Debt Management


What are Debt Management Plans & credit counseling?​

A Debt Management Plan (DMP) is a sponsored repayment plan negotiated for you by a non-profit credit counseling agency. The agency works on your behalf to reduce the interest rates on your personal loans and credit card accounts, and create a payment plan. This plan will require fixed monthly payments for a maximum of five years.

4 - 5 Years

Plan Length

Down to 6%

Interest Rate Reduction

$10 / Month

Fee Per Enrolled Debt


  • On average, your interest rate for credit cards and bank loans is reduced to 6%; resulting in lower monthly payments.
  • It may be more affordable and have a fixed pay-off time of 60 months or less.
  • It doesn’t impact your credit score.
  • You won’t deal with collectors.
  • You won’t be sued.


  • They’re rigid and inflexible. If you miss a payment, the plan is typically over.
  • You’ll need steady income as these plans last 4-5 years with fixed monthly payments.
  • Accounts enrolled in the plan will be closed, which impacts your age of credit.


What the national debt means for your children (and your children's children)

When you turn on the TV or pick up your phone, it sometimes seems like the old axiom “no news…

Credit card data in 2019: Understanding the trends

Many of the numbers surrounding credit card debt trends are not moving in a favorable direction. Credit card debt held…

Do you know the difference between good and bad debt?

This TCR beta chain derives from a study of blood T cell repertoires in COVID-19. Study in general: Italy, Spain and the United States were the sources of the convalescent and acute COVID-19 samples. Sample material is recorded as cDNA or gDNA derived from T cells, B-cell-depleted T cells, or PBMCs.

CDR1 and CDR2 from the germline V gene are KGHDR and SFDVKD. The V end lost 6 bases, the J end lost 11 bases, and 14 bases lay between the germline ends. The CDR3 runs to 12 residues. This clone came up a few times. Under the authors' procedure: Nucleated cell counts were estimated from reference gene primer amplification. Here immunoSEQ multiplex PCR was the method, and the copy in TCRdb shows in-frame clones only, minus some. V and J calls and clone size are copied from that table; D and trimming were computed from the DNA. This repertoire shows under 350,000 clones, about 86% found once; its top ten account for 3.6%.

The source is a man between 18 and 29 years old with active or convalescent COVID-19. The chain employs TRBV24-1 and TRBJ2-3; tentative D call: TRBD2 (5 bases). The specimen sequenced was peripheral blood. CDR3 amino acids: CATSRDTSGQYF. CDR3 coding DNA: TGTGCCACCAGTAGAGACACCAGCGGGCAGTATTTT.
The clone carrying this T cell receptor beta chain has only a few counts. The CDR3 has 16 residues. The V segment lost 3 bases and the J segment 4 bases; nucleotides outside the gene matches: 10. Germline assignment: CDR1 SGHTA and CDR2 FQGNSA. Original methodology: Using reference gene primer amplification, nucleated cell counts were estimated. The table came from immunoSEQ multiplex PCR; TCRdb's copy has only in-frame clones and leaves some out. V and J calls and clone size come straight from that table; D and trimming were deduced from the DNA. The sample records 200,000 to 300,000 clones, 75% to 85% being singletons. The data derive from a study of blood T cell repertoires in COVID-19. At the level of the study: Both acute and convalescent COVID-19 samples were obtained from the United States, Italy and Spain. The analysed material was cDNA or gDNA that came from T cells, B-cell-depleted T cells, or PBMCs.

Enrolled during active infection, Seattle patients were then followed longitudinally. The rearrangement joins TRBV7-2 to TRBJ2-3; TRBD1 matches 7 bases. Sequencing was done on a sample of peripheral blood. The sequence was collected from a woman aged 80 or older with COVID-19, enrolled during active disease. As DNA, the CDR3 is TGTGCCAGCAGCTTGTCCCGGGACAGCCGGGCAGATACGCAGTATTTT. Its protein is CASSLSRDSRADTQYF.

Not all debt is created equal. As counterintuitive as it may sound, some debt can be good. While you may…

Are Debt Management Plans right for you?

If you are finding it challenging to make a dent in your debt because you have high interest rates on your credit cards and/or loans, a DMP may be an option for you. However, this plan may not work for you if you don’t have steady income. The DMP will have fixed monthly payments for up to five years. Missing even one payment could nullify the plan and result in your interest rates returning to their higher levels.

Debt management FAQs

  • Can I arrange my own DMP? You cannot arrange a DMP on your own. You must use a credit counseling agency licensed in your state. However, you can contact your creditors individually to see if they offer hardship plans.
  • What does a DMP cost? Cost for this service generally ranges from 1.7 to 2.5 percent of the total balances of your enrolled accounts. These plans are highly regulated, so fees vary by state. A certain percentage of people enrolled in a DMP will not pay a fee.
  • Will I save money with a DMP? On average, your interest rate for credit cards and bank loans is reduced to 6%, which results in lower monthly payments.